Not Recognizing Include Statements?

This is a discussion on Not Recognizing Include Statements? within the C++ Programming forums, part of the General Programming Boards category; I have a header and body code as follows: Code: #pragma once typedef void * Comparable; class Sort1 { public: ...

  1. #1
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    Question Not Recognizing Include Statements?

    I have a header and body code as follows:
    Code:
    #pragma once
    typedef void * Comparable;
    
    class Sort1
    {
    public:
    	Sort1(void);
        ~Sort1(void);
    private:
    	
    	
    };
    Code:
    #include ".\sort1.h"
    #include "Bag_Ptr.h"
    #include "Card.h"
    #include "stdafx.h"
    #include <iostream>
    using namespace std;
    
    Sort1::Sort1(void)
    {
    	char suits[] = "HSCD";
    	char denom[] = "23456789tJQKA";
    	   // a full deck of cards
    	//creating card objects and placing them in a bag
    	Bag_Ptr CardDeck(52);
    	for (int s=0; s<4; s++) for (int d=0; d<13; d++) CardDeck.Add((Card *) new Card(suits[s],denom[d]));
    	
    	Card * card_array[10];
    	for (int i = 0; i < 10; i++){
    	card_array[0] = (Card *) CardDeck.GetOne();
    	}
    	
    	for (int j = 0; j < 10; j++){
    		cout << j + 1 << ": " << card_array[j]->GetDenomination() << " of " << card_array[j]->GetSuit(); 
    	
    	if (j == 9){
    		cout << "/n";
    	}
    	else {
    		cout << ", ";
    	}
    	}
    }
    
    Sort1::~Sort1(void)
    {
    }
    and its giving weird errors upon compilation like at Sort1::Sort1(void), it gives an error of "'Sort1' is not a class or namespace name" and also gives undeclared identifier for my Bag_Ptr class (the class works because im reusing it from a different program). And it just seems like its not using the include statements or something. Any help is appreciated.

    Thanks
    cram

  2. #2
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    #include ".\sort1.h"

    should the above be:

    #include "sort1.h"

  3. #3
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    no it still gives me the same error, any other suggestions?

  4. #4
    and the hat of wrongness Salem's Avatar
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    Well for a start, I would turn off precompiled headers, and remove that stdafx.h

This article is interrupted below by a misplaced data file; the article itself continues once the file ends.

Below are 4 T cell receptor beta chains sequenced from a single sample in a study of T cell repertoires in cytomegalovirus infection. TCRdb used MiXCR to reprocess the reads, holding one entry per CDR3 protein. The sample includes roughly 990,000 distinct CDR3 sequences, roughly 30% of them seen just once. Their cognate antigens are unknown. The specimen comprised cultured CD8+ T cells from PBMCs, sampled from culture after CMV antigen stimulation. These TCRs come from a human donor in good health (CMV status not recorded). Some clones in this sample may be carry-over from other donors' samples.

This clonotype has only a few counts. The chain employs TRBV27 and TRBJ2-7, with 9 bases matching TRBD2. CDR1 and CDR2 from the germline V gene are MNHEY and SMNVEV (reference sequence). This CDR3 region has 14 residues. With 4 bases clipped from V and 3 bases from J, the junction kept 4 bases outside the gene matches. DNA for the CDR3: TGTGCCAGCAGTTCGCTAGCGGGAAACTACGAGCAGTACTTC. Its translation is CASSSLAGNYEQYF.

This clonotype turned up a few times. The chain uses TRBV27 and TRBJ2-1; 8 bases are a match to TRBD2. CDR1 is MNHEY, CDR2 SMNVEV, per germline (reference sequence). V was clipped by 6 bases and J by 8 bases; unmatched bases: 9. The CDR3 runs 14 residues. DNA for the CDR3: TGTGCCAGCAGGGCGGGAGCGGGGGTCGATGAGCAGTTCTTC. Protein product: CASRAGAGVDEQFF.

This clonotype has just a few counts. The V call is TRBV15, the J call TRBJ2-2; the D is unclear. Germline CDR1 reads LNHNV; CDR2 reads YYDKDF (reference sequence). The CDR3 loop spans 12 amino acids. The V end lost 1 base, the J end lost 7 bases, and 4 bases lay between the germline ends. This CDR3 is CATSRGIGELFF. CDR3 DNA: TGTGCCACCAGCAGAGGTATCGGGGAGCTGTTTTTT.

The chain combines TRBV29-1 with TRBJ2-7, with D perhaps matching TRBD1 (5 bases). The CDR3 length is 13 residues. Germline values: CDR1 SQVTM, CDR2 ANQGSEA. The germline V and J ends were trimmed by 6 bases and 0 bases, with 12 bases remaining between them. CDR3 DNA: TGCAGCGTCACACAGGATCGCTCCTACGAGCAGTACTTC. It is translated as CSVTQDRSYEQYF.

The compiler simply ignores everything upto stdafx.h when you have precompiled headers

    Besides, you should really be including all your headers after all the standard headers.

  5. #5
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    okay thanks for the help, but can you just expand on what precompiled headers are as im not to sure ive heard that before?

    Is it related to the fact im getting errors on each of my classes saying "unexpected end of file while looking for precompiled header directive" and if so how can I fix it?

    thanks
    Last edited by cram; 11-18-2004 at 05:08 PM.

  6. #6
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    Any header that comes with your compiler is precompiled. If the syntax is:

    #include <filename>

    then filename is probably a precompiled header. There are some precompiled headers, like stdafx.h that my use the double quote syntax, but the majority of those will be user defined header files. I don't use any third party headers, so I don't know whether they use the <> or the double quote syntax, though I suspect most would use the <> syntax. Therefore the sequence of listing header files is usually:

    #include <>
    #include ""

    except if you elect to keep the stdafx.h header file, in which case Salem says you need to list that first.

  7. #7
    #include<xErath.h> xErath's Avatar
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    To remove the stdafx.h , if you're using MSVC++6.0, delete the file then go to
    menu "Project"->"Settings"
    Choose the "C/C++" tab
    Click the "Category" dropdown list
    Then choose "Not using precompiled headers"
    If you're using MS VS.NET it almost the same but I don't know the steps by memory.

    After that all precompiled header problems disapear, although compilation lasts longer. But for small tasks like you code you don't need the precompiled headers stuff. Only for big projects.
    Last edited by xErath; 11-18-2004 at 10:54 PM.

  8. #8
    Toaster Zach L.'s Avatar
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    <> means that the compiler should be able to find the header somewhere in a pre-defined path.
    "" means that the header is in the same directory unless the path is actually specified.
    The word rap as it applies to music is the result of a peculiar phonological rule which has stripped the word of its initial voiceless velar stop.

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